Sidrah - Chris
Sidrah's sister - Sidrah
Sidrah's friend - Emily
Chav mum - Anne
Chav mum's kids - Nicki + Me, Carl or Emma(dependent on the run)
Couple on back row of cinema - Raf & Amanda
Usher - Duncan

So far so good. Chris could pull of the innocence that was depicted in the story, and Sidrah's eyes lit up when I asked her to play her sister. This intrigued me. Was it because part of her wished she'd responded as her sister had in the real event? Still, I was pleased because she was happy with the representation of the story. As a tale of racist abuse, I felt it essential that it came from her, and no/minimal external force was brought to bear on it.

This was where I hit a glitch. My production team (Carl, Emma & Cat) disagreed. We ran the scene a couple of times. I felt we were coming up with some really interesting touches. The couple getting annoyed and complaining to the usher - this being initiated by the female partner, but the male partner having to go and make the complaint. Carl, Emma and Nicki appearing to have great fun pretending to be raucous kids (I enjoyed it, too - nothing like a bit of regression).

Carl & Emma disappeared outside. I continued with the cast. It became clear C&E wanted to chat. We agreed to let the cast take a break next door in the Biko bar. I was tense and worried. Surely the cast would perceive this disagreement. One thing about a cast's confidence is that it is fragile at the best of time. Here they were being sent randomly for a break at short notice. It was clear that the discussion wasn't going to wait, but I had to minimise it's effect on the cast by minimising it's time length.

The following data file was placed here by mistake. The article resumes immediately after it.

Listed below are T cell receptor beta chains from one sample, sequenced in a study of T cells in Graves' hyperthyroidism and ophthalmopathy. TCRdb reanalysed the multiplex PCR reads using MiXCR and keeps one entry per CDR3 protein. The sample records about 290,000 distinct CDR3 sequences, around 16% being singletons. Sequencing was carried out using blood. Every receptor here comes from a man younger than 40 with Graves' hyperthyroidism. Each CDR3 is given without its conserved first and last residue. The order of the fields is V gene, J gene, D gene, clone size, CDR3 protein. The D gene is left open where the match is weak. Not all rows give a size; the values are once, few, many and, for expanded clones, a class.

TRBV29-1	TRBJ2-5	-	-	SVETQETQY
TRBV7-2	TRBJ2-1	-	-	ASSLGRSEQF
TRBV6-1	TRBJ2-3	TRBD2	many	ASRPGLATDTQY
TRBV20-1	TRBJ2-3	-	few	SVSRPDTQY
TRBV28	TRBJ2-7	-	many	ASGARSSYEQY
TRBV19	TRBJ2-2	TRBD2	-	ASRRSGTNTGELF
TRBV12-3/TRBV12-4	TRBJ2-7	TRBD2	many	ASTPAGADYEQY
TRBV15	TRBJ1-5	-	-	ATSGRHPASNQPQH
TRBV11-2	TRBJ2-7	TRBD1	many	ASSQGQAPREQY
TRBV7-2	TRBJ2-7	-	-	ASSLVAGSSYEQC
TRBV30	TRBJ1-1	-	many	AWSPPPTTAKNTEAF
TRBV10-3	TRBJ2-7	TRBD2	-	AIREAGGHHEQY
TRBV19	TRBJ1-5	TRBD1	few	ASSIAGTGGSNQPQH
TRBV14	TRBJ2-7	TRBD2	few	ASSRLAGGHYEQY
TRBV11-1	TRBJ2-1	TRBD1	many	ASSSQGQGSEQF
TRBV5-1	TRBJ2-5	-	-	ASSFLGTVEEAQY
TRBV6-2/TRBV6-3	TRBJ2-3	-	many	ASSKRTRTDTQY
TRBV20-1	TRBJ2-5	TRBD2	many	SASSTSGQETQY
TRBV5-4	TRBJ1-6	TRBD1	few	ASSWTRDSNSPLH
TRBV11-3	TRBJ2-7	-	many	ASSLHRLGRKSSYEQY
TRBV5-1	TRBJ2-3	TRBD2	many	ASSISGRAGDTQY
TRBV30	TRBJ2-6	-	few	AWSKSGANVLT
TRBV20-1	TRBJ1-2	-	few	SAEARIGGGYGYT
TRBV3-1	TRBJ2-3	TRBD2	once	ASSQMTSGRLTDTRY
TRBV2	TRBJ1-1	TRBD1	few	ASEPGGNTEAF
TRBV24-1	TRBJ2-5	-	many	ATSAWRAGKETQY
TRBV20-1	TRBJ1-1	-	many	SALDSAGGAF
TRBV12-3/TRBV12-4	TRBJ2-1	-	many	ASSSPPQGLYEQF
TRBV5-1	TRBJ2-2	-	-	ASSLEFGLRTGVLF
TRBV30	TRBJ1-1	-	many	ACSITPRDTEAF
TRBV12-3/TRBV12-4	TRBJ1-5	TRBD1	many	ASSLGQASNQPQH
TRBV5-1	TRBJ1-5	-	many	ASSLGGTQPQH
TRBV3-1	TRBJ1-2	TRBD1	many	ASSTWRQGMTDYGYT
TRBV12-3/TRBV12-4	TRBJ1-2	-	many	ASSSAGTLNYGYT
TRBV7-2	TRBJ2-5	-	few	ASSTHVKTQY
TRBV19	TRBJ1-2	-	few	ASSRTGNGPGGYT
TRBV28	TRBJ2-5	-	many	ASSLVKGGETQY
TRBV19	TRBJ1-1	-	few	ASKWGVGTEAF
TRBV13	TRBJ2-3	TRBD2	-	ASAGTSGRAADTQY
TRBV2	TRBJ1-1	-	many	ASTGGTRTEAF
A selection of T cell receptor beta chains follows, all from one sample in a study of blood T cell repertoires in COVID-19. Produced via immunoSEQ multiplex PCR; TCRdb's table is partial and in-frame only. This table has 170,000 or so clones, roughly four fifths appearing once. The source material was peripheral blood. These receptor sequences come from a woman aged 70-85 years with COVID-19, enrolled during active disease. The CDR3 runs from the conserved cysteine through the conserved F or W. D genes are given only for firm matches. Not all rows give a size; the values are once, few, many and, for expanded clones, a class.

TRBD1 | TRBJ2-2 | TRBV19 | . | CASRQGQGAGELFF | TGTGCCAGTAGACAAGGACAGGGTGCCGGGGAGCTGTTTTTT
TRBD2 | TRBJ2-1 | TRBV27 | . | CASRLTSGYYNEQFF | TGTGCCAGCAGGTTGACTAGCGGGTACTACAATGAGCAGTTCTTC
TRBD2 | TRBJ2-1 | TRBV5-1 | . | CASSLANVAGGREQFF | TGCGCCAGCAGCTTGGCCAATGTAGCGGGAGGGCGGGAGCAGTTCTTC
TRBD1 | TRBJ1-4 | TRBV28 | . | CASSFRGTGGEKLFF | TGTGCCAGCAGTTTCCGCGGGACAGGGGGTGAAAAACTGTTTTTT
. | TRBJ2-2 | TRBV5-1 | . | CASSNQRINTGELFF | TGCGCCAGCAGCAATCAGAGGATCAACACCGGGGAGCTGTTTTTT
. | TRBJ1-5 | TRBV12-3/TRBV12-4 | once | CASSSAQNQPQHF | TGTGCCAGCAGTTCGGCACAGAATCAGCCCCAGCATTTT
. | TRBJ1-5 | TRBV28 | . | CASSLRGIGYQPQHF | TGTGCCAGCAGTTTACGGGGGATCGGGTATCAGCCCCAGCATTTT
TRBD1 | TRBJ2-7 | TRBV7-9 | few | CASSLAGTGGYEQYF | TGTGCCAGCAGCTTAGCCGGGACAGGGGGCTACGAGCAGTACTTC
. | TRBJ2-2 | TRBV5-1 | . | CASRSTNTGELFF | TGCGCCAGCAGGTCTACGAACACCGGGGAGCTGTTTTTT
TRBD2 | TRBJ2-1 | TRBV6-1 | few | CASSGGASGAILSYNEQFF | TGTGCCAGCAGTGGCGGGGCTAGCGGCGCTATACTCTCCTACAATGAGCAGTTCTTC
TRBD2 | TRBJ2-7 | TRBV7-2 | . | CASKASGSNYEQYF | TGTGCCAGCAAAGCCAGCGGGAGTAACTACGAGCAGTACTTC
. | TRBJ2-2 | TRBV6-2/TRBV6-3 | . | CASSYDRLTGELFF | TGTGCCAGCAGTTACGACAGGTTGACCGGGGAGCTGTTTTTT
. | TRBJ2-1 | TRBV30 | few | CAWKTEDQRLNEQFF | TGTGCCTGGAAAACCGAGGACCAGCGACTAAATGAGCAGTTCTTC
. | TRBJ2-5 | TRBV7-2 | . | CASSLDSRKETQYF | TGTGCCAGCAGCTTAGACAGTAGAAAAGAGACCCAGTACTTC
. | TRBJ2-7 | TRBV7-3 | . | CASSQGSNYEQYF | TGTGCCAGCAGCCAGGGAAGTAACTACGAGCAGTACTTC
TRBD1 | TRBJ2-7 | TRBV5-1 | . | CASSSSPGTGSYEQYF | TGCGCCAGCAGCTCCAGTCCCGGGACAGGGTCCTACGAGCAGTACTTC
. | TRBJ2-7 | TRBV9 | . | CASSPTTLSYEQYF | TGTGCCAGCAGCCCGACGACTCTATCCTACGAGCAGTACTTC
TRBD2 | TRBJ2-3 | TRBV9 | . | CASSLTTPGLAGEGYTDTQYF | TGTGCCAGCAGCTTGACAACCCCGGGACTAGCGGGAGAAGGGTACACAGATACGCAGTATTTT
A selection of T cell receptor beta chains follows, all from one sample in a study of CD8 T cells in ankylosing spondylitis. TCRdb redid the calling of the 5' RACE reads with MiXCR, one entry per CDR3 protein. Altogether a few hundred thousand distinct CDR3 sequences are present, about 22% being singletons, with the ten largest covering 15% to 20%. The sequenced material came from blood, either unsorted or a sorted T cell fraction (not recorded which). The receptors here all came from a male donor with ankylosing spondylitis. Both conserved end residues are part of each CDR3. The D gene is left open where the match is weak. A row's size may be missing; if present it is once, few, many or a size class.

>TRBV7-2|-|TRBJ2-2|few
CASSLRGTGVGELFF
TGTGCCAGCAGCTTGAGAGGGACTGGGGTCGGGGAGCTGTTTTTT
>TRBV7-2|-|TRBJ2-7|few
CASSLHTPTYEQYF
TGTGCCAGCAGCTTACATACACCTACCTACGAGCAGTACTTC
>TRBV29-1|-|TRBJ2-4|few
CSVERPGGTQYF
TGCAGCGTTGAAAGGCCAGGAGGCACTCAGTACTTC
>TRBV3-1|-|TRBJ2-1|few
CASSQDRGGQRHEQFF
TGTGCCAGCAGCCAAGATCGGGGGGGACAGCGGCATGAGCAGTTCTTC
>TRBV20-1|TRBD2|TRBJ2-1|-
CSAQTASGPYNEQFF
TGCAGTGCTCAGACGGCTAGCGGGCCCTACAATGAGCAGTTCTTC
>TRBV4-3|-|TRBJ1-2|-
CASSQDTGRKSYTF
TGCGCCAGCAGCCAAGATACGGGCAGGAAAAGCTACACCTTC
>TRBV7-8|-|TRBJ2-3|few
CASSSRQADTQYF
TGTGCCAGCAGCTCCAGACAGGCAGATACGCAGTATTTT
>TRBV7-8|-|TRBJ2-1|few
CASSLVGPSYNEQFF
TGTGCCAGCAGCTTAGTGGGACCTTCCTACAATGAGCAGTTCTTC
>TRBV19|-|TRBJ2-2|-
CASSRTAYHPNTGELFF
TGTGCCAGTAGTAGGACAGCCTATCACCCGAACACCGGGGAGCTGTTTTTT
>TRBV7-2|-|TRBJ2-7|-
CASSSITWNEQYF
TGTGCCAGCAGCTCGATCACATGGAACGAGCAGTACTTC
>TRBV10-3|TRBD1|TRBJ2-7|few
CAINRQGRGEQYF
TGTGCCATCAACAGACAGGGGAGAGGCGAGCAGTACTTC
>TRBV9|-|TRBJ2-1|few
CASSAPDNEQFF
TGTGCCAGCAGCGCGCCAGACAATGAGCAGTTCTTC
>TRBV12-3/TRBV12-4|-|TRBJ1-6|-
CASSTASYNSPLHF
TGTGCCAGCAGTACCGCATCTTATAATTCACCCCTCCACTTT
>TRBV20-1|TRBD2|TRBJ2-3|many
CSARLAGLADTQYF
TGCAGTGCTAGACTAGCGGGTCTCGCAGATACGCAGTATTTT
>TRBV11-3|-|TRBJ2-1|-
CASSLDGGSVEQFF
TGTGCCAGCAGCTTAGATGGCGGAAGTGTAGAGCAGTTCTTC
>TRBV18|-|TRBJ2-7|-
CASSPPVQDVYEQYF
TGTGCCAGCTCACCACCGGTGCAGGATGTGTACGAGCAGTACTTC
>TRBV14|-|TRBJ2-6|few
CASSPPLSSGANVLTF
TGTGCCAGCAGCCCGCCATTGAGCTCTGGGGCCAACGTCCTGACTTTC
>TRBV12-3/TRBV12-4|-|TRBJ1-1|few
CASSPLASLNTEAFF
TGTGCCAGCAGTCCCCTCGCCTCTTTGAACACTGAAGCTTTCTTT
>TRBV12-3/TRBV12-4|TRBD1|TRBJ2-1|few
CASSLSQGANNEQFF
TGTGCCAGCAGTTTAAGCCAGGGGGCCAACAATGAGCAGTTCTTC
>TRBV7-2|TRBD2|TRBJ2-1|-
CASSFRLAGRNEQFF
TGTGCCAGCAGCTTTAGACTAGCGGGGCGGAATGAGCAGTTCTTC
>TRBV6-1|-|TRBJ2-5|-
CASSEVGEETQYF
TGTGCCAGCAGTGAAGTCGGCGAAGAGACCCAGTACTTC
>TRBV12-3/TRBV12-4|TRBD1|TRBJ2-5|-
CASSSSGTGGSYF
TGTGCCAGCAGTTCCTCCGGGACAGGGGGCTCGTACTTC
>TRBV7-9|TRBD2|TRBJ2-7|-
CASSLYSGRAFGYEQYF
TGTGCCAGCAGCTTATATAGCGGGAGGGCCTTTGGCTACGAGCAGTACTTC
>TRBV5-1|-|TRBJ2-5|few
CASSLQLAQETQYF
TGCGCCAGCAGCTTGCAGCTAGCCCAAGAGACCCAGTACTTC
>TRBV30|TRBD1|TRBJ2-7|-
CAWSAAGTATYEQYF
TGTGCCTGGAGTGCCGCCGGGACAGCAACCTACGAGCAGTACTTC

I expect that this came across as me being bloody minded. I took the position that we had run the scene a couple of times and an abrupt change at this point would throw the cast off balance. I wished that the discussion had been saved until after the rehearsal.

My understanding from Carl was that he wasn't 'feeling' the scene. It didn't work for him. Representing the cinema was spoon feeding the audience something that they were already being told over the tape.